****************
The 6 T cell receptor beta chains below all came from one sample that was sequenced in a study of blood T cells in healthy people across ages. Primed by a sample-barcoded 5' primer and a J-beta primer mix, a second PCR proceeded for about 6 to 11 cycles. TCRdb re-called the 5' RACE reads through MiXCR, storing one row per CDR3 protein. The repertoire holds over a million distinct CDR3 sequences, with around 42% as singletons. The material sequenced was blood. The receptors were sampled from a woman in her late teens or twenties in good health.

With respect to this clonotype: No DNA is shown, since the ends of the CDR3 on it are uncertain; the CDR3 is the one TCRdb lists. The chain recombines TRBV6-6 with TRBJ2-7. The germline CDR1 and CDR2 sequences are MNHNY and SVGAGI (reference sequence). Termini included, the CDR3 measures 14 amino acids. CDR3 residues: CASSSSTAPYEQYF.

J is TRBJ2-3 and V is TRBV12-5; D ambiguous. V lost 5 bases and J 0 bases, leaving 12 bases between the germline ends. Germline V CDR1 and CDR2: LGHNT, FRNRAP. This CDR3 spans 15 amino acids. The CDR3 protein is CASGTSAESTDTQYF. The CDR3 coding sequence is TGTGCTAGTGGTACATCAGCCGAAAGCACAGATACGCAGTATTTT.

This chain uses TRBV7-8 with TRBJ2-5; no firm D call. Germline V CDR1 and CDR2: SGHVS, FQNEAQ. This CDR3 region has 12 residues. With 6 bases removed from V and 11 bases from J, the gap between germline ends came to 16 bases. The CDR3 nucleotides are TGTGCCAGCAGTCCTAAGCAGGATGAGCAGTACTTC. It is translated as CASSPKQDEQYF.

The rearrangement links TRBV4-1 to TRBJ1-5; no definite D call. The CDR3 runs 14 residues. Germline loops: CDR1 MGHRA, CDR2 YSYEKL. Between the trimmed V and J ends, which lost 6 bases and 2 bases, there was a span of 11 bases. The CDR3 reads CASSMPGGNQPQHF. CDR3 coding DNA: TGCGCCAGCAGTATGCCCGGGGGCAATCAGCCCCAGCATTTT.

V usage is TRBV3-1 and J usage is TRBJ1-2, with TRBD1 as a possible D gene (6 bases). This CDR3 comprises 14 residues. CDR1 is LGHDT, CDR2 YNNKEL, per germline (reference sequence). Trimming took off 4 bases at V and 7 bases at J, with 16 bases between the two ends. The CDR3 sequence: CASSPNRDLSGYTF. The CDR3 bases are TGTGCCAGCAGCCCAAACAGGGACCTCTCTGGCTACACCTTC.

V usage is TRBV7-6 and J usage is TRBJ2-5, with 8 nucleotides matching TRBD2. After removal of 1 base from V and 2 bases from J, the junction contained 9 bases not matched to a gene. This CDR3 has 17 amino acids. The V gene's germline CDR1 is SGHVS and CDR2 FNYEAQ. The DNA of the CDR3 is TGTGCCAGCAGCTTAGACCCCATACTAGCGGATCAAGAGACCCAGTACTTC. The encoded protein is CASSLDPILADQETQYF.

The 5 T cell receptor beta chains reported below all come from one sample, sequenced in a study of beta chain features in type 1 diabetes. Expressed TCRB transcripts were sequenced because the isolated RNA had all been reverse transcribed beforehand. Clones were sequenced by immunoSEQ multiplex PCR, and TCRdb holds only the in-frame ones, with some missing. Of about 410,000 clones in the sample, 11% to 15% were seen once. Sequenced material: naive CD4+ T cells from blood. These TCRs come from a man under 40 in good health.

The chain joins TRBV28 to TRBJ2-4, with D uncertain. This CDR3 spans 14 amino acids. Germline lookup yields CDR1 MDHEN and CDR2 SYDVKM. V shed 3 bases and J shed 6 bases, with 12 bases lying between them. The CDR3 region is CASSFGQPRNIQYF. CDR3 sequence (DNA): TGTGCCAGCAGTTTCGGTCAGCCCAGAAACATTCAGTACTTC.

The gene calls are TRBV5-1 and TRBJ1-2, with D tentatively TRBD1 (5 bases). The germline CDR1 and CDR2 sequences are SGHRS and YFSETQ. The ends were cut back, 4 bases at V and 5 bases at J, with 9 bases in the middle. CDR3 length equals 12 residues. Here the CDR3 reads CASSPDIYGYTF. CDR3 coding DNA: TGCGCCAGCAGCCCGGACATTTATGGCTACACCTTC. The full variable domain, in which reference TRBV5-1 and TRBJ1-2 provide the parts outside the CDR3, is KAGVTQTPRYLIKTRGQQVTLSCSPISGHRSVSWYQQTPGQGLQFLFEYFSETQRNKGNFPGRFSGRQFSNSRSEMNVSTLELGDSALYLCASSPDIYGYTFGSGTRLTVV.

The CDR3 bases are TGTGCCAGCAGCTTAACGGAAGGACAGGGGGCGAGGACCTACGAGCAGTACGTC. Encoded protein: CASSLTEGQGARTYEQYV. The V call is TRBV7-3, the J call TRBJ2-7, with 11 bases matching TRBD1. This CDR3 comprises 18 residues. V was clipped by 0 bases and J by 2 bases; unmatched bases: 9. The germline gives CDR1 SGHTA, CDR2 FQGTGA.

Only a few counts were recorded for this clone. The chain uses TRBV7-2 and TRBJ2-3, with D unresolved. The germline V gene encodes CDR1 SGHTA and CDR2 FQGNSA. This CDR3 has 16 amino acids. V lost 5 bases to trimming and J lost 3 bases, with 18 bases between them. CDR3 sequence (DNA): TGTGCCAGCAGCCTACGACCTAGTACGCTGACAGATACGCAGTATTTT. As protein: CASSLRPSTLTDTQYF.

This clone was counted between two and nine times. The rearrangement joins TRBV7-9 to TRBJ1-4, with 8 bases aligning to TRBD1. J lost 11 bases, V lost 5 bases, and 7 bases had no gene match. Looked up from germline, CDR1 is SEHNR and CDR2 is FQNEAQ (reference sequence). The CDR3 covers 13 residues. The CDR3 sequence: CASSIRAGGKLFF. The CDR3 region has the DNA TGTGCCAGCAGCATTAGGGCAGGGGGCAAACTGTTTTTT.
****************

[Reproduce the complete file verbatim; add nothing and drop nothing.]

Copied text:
The 6 T cell receptor beta chains below all came from one sample that was sequenced in a study of blood T cells in healthy people across ages. Primed by a sample-barcoded 5' primer and a J-beta primer mix, a second PCR proceeded for about 6 to 11 cycles. TCRdb re-called the 5' RACE reads through MiXCR, storing one row per CDR3 protein. The repertoire holds over a million distinct CDR3 sequences, with around 42% as singletons. The material sequenced was blood. The receptors were sampled from a woman in her late teens or twenties in good health.

With respect to this clonotype: No DNA is shown, since the ends of the CDR3 on it are uncertain; the CDR3 is the one TCRdb lists. The chain recombines TRBV6-6 with TRBJ2-7. The germline CDR1 and CDR2 sequences are MNHNY and SVGAGI (reference sequence). Termini included, the CDR3 measures 14 amino acids. CDR3 residues: CASSSSTAPYEQYF.

J is TRBJ2-3 and V is TRBV12-5; D ambiguous. V lost 5 bases and J 0 bases, leaving 12 bases between the germline ends. Germline V CDR1 and CDR2: LGHNT, FRNRAP. This CDR3 spans 15 amino acids. The CDR3 protein is CASGTSAESTDTQYF. The CDR3 coding sequence is TGTGCTAGTGGTACATCAGCCGAAAGCACAGATACGCAGTATTTT.

This chain uses TRBV7-8 with TRBJ2-5; no firm D call. Germline V CDR1 and CDR2: SGHVS, FQNEAQ. This CDR3 region has 12 residues. With 6 bases removed from V and 11 bases from J, the gap between germline ends came to 16 bases. The CDR3 nucleotides are TGTGCCAGCAGTCCTAAGCAGGATGAGCAGTACTTC. It is translated as CASSPKQDEQYF.

The rearrangement links TRBV4-1 to TRBJ1-5; no definite D call. The CDR3 runs 14 residues. Germline loops: CDR1 MGHRA, CDR2 YSYEKL. Between the trimmed V and J ends, which lost 6 bases and 2 bases, there was a span of 11 bases. The CDR3 reads CASSMPGGNQPQHF. CDR3 coding DNA: TGCGCCAGCAGTATGCCCGGGGGCAATCAGCCCCAGCATTTT.

V usage is TRBV3-1 and J usage is TRBJ1-2, with TRBD1 as a possible D gene (6 bases). This CDR3 comprises 14 residues. CDR1 is LGHDT, CDR2 YNNKEL, per germline (reference sequence). Trimming took off 4 bases at V and 7 bases at J, with 16 bases between the two ends. The CDR3 sequence: CASSPNRDLSGYTF. The CDR3 bases are TGTGCCAGCAGCCCAAACAGGGACCTCTCTGGCTACACCTTC.

V usage is TRBV7-6 and J usage is TRBJ2-5, with 8 nucleotides matching TRBD2. After removal of 1 base from V and 2 bases from J, the junction contained 9 bases not matched to a gene. This CDR3 has 17 amino acids. The V gene's germline CDR1 is SGHVS and CDR2 FNYEAQ. The DNA of the CDR3 is TGTGCCAGCAGCTTAGACCCCATACTAGCGGATCAAGAGACCCAGTACTTC. The encoded protein is CASSLDPILADQETQYF.

The 5 T cell receptor beta chains reported below all come from one sample, sequenced in a study of beta chain features in type 1 diabetes. Expressed TCRB transcripts were sequenced because the isolated RNA had all been reverse transcribed beforehand. Clones were sequenced by immunoSEQ multiplex PCR, and TCRdb holds only the in-frame ones, with some missing. Of about 410,000 clones in the sample, 11% to 15% were seen once. Sequenced material: naive CD4+ T cells from blood. These TCRs come from a man under 40 in good health.

The chain joins TRBV28 to TRBJ2-4, with D uncertain. This CDR3 spans 14 amino acids. Germline lookup yields CDR1 MDHEN and CDR2 SYDVKM. V shed 3 bases and J shed 6 bases, with 12 bases lying between them. The CDR3 region is CASSFGQPRNIQYF. CDR3 sequence (DNA): TGTGCCAGCAGTTTCGGTCAGCCCAGAAACATTCAGTACTTC.

The gene calls are TRBV5-1 and TRBJ1-2, with D tentatively TRBD1 (5 bases). The germline CDR1 and CDR2 sequences are SGHRS and YFSETQ. The ends were cut back, 4 bases at V and 5 bases at J, with 9 bases in the middle. CDR3 length equals 12 residues. Here the CDR3 reads CASSPDIYGYTF. CDR3 coding DNA: TGCGCCAGCAGCCCGGACATTTATGGCTACACCTTC. The full variable domain, in which reference TRBV5-1 and TRBJ1-2 provide the parts outside the CDR3, is KAGVTQTPRYLIKTRGQQVTLSCSPISGHRSVSWYQQTPGQGLQFLFEYFSETQRNKGNFPGRFSGRQFSNSRSEMNVSTLELGDSALYLCASSPDIYGYTFGSGTRLTVV.

The CDR3 bases are TGTGCCAGCAGCTTAACGGAAGGACAGGGGGCGAGGACCTACGAGCAGTACGTC. Encoded protein: CASSLTEGQGARTYEQYV. The V call is TRBV7-3, the J call TRBJ2-7, with 11 bases matching TRBD1. This CDR3 comprises 18 residues. V was clipped by 0 bases and J by 2 bases; unmatched bases: 9. The germline gives CDR1 SGHTA, CDR2 FQGTGA.

Only a few counts were recorded for this clone. The chain uses TRBV7-2 and TRBJ2-3, with D unresolved. The germline V gene encodes CDR1 SGHTA and CDR2 FQGNSA. This CDR3 has 16 amino acids. V lost 5 bases to trimming and J lost 3 bases, with 18 bases between them. CDR3 sequence (DNA): TGTGCCAGCAGCCTACGACCTAGTACGCTGACAGATACGCAGTATTTT. As protein: CASSLRPSTLTDTQYF.

This clone was counted between two and nine times. The rearrangement joins TRBV7-9 to TRBJ1-4, with 8 bases aligning to TRBD1. J lost 11 bases, V lost 5 bases, and 7 bases had no gene match. Looked up from germline, CDR1 is SEHNR and CDR2 is FQNEAQ (reference sequence). The CDR3 covers 13 residues. The CDR3 sequence: CASSIRAGGKLFF. The CDR3 region has the DNA TGTGCCAGCAGCATTAGGGCAGGGGGCAAACTGTTTTTT.